Through providing support for her students before, during, and after school, Kayla Gibson lights the way for them in multiple facets of life.

kayla gibson

Kayla Gibson graduated from Mount St. Joseph University in 2020 with a degree in Inclusive Early Childhood Education [now known as the Dual Licensure degree]: a field that she knew she would be in since the 5th grade.

After “Teacher” was her top result on a standard job trait survey she completed in school, she immediately became interested.

“I always loved school, and I always babysat, but I knew I wanted something more, and this was it for me,” said Kayla.

From there, Kayla put herself on a path to success—enrolling at Scarlet Oaks: one of the several high schools within Great Oaks career campuses. Once she received her diploma, she was already certified and trained in several aspects of the education field at just 18 years old.

“I thought that when I graduated high school I would just work as a daycare teacher,” she reflected, “but my lab instructor helped me apply to colleges, and work with a counselor to take the ACT. If it weren’t for my lab instructor, I would never have applied for colleges or even went on visits. She believed in me and inspired me the way I hope I get to impact my students.”

A Leader Outside…

The year 2023 marks Kayla’s third year teaching kindergarten at Ninth District Elementary School, located in Kentucky.

“Teaching a primary grade means that I get to teach all subjects,” explained Kayla. This includes the basics of English, math, science, and social studies—but also foundations and SEL (Social Emotional Learning).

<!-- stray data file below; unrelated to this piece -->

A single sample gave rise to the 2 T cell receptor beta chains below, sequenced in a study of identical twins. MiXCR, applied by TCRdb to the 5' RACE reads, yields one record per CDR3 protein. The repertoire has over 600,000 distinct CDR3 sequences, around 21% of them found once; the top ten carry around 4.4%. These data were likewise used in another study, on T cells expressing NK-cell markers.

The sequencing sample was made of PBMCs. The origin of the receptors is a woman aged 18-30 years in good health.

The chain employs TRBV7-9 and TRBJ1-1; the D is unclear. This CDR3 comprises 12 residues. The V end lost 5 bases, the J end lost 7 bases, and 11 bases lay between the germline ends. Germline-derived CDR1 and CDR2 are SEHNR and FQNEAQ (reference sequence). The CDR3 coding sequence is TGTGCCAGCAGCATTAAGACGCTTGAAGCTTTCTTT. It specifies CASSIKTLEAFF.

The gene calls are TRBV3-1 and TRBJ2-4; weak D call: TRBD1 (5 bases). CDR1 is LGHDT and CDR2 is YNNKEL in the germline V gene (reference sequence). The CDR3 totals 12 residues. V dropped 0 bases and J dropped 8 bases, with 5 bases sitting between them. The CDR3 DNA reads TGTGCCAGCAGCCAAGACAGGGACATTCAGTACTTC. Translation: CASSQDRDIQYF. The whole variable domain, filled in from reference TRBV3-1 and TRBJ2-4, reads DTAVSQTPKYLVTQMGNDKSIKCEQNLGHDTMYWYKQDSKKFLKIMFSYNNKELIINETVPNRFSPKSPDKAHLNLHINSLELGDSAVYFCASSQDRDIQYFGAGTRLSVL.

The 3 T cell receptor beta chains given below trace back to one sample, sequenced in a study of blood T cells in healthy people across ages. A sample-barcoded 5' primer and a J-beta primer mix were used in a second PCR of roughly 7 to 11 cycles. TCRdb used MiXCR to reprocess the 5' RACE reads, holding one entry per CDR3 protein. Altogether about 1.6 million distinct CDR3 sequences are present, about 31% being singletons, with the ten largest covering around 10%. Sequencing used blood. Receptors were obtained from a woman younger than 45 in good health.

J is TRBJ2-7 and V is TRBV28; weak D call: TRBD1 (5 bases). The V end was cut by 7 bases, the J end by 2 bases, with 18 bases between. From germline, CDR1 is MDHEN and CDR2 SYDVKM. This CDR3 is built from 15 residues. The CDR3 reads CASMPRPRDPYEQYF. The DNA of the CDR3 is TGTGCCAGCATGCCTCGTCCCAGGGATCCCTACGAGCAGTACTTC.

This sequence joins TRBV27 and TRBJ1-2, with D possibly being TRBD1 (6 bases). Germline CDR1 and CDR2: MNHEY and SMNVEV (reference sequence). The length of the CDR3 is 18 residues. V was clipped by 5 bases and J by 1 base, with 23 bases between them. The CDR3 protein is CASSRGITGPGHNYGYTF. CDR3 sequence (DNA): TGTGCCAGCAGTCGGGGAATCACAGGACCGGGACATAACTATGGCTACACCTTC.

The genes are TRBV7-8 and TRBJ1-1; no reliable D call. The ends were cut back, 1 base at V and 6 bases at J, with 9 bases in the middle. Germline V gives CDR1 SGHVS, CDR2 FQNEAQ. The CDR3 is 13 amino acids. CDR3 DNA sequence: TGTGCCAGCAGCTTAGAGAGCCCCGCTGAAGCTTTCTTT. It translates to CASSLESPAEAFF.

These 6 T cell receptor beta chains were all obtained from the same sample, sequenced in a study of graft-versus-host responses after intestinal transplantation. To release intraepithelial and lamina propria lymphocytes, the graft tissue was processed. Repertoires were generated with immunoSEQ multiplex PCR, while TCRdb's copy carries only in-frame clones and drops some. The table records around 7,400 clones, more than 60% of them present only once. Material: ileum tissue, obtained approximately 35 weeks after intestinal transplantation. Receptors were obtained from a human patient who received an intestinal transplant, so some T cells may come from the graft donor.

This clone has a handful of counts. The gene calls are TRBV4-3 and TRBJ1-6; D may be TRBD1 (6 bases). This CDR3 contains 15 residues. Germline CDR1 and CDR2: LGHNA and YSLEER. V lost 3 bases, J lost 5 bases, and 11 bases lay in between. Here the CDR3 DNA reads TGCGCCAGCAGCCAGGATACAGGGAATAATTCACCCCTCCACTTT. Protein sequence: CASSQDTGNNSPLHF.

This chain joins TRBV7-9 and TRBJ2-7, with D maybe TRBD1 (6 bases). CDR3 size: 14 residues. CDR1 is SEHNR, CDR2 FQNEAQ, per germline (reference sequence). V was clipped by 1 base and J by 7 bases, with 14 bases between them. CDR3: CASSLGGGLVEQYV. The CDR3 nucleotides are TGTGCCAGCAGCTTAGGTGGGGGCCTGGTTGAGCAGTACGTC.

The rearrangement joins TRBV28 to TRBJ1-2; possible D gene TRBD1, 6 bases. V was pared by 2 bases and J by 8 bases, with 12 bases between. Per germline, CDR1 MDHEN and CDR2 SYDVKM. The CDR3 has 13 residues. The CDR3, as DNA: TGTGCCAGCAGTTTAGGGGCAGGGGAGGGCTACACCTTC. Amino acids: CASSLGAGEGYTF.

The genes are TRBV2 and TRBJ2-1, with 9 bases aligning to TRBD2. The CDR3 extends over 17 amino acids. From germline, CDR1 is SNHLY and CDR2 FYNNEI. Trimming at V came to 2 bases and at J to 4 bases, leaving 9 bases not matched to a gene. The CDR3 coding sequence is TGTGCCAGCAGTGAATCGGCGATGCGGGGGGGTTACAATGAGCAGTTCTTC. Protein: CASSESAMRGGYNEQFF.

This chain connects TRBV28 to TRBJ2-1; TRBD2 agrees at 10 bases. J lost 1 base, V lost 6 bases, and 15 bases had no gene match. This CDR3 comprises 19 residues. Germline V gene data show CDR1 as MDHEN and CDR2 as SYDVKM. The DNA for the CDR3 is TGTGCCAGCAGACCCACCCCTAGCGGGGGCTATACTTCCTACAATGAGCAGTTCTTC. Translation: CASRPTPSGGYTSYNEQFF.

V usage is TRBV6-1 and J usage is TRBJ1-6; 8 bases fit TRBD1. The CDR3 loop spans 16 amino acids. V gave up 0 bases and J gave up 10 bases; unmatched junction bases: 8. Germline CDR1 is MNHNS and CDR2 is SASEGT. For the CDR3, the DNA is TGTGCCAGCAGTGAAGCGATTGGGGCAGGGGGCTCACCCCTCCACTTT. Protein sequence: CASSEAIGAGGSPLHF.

Due to the large number of students that Kayla interacts with during all these classes, she has tried to go above and beyond to cater to their needs in the classroom.

“In the 2022-2023 I was able to partner with several donors and get classroom supplies donated for my students in the fall, brand new board games for them at Christmas, and a brand new book for their kindergarten graduation.”

Kayla also stays after school with several students to coach their Girls on the Run team—that she started.

“We taught lessons on character-building traits, and allowed the students to have an outlet and love for physical activity.”

Additionally, Kayla is on the Instructional Leadership Team to be one of the guiding voices on how to effectively teach each grade level. She is also the president of the staff morale group—planning all staff events.

To put simply, “I love to stay as involved as I can,” said Kayla.

Even though she is pulled in several different directions—she never jeopardizes the needs of her students.

…and Inside the Classroom

“We are a very diverse school, serving students of different ethnicities,” she said. “I work in a title 1 school, meaning our population falls under the free/reduced lunch population.

Kayla has also worked as a collaboration teacher, meaning she’s had a variety of students with special educational needs and accommodations.